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Marilyn D.
Marilyn D.
Rose Bay, NSW

With the predicted 30% drop in apartment prices due to oversupply and the number of defaults from Asian buyers...are we likely to see a drop then flow onto house prices overall?

8 years ago


Marilyn. Hi. A very interesting question. There is certainly plenty of discussion around the supply level of units to come onto the Sydney market over the next 18 months or so. The impact on values due to this cannot be entirely certain, but there are plenty of experts suggesting it will have an impact. A 30% drop however would be bordering on a "crash" and I think whoever suggested this is extremely pessimistic. On the good side of this equation is that the level of construction is not concentrated in Sydney City, it is well spread across the broader Sydney area and that is suggested to cause some comfort on the valuation pressures.
The level of future defaults will also be an interesting area to watch with all lenders tightening the rules for Non Resident applicants.
Buying property should be considered a long term view. If you go back across history, there has never been a bad time to buy, provided a long term view is taken. (Every high has superseded preceding highs).
Your decision to buy should be based around your personal needs and objectives, and then if a pure investment view is your focus, an alternate strategy for other classes of assets (cash / shares etc)
If you would like to talk through options, even outside of Sydney, then I would be happy to have a chat.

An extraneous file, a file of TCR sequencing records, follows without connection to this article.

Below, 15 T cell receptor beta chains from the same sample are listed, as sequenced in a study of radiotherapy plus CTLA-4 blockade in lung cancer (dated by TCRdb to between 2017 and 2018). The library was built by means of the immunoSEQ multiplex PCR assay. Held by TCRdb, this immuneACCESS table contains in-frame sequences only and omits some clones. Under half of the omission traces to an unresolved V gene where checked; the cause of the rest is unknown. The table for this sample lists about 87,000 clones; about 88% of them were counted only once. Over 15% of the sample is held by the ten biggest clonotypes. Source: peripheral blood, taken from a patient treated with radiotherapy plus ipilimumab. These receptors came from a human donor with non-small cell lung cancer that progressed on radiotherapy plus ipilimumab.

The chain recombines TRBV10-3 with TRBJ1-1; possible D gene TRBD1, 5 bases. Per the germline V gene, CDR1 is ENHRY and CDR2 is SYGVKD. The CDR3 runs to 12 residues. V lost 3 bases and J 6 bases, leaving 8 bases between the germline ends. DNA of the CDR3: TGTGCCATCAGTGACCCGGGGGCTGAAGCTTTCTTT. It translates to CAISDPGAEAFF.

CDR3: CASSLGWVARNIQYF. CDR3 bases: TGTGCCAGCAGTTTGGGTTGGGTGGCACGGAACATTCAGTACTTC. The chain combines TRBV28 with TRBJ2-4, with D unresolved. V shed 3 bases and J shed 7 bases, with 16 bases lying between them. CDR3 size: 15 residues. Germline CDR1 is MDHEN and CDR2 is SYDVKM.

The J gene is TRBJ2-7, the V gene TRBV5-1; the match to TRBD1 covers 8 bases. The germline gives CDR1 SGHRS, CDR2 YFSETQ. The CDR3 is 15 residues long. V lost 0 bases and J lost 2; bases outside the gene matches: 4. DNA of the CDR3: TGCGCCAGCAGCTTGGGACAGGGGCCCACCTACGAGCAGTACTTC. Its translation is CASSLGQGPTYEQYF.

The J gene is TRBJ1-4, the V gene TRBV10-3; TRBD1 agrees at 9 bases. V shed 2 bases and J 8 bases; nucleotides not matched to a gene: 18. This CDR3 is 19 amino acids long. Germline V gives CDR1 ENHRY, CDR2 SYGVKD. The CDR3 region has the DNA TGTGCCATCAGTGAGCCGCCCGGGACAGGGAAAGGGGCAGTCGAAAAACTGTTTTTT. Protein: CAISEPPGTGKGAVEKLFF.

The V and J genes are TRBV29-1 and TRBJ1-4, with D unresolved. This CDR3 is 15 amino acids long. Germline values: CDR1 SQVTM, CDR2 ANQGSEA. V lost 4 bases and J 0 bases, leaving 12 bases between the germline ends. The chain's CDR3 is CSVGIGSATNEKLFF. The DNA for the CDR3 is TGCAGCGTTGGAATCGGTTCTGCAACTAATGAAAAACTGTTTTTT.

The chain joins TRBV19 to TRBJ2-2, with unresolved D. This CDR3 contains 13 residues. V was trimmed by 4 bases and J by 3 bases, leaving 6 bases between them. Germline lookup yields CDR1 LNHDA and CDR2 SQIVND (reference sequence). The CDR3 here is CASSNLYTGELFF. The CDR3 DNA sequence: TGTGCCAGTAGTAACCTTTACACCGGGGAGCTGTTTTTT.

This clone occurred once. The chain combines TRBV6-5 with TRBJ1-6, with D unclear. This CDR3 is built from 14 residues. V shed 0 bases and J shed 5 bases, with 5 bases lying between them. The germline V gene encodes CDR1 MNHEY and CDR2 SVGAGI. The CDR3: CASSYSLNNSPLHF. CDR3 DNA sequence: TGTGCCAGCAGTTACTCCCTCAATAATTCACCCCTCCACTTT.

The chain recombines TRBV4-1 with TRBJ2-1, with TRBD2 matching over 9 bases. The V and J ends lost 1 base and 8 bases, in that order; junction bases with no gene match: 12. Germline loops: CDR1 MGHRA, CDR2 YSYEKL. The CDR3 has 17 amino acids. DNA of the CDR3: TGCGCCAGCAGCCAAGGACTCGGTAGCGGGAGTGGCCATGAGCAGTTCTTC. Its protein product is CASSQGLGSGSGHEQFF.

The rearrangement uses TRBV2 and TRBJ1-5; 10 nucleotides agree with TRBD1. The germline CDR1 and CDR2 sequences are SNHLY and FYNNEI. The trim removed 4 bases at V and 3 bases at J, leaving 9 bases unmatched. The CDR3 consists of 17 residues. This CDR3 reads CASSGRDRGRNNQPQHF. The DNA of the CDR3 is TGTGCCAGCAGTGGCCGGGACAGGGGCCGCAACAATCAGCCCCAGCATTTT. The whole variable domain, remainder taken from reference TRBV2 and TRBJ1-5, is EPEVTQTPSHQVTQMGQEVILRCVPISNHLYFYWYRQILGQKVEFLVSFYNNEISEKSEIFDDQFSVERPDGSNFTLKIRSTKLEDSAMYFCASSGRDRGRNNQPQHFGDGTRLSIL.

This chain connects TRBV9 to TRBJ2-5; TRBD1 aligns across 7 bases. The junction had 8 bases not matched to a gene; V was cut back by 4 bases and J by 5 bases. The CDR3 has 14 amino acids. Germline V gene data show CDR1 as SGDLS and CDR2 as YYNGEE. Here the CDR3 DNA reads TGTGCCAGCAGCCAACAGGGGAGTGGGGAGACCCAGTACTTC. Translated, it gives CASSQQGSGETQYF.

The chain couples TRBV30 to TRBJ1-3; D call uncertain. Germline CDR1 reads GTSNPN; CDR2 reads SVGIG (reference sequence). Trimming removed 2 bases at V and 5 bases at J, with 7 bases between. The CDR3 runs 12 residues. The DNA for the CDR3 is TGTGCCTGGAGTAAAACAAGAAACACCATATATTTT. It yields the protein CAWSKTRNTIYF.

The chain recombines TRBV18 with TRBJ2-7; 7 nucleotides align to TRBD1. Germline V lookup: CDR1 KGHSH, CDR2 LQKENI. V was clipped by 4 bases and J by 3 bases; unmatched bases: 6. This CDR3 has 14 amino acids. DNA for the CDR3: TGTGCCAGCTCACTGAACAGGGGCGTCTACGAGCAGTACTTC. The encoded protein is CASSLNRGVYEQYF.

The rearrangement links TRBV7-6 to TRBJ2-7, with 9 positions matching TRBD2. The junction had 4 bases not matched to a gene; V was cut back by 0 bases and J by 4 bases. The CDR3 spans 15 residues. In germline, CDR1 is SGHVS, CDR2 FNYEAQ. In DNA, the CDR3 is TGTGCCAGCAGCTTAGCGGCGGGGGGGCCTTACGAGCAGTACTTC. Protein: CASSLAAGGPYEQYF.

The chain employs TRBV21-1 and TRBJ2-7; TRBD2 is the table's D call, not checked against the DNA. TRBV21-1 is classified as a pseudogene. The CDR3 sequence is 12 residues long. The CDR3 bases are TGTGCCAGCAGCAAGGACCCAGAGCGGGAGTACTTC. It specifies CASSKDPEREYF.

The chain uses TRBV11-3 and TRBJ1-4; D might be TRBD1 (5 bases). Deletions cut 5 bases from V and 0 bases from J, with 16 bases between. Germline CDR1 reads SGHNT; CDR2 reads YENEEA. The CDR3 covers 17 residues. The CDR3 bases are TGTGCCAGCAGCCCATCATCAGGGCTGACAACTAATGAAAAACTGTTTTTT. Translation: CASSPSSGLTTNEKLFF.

Best Regards
Ken Olds
1300 ASK KEN

Hi Marilyn,

The short answer is Yes, apartment in most major cities are experiencing oversupply. Perth has been experiencing this for about 6mths already, Brisbane is feeling the pinch now as is Melbourne. Sydney is relatively insulated as the supply and demand are relatively stable, in houses but many areas of apartments are in oversupply and will drop in price, however, there are always pockets of differentiation in every city. As far as house and land are concerned, Sydney is still experiencing a shortfall, Brisbane is expected to continue to grow as will Adelaide (the slow, steady and stable city) and Melbourne is expected to be patchy. I hope this helps.

John J Maxwell
0434 544 225
Senior Mortgage Consultant
Cocalex Holistic Mortgage & Finance Consulting

I think most real estate agents and mortgage brokers are expecting these liquidity issues to put downward pressure on high density units sales - the ones that have been favoured or spruiked to overseas buyers.

It does not follow on that other types of properties with different demographic buyers and renters should follow.

As expressed, real estate should be a long term investment.

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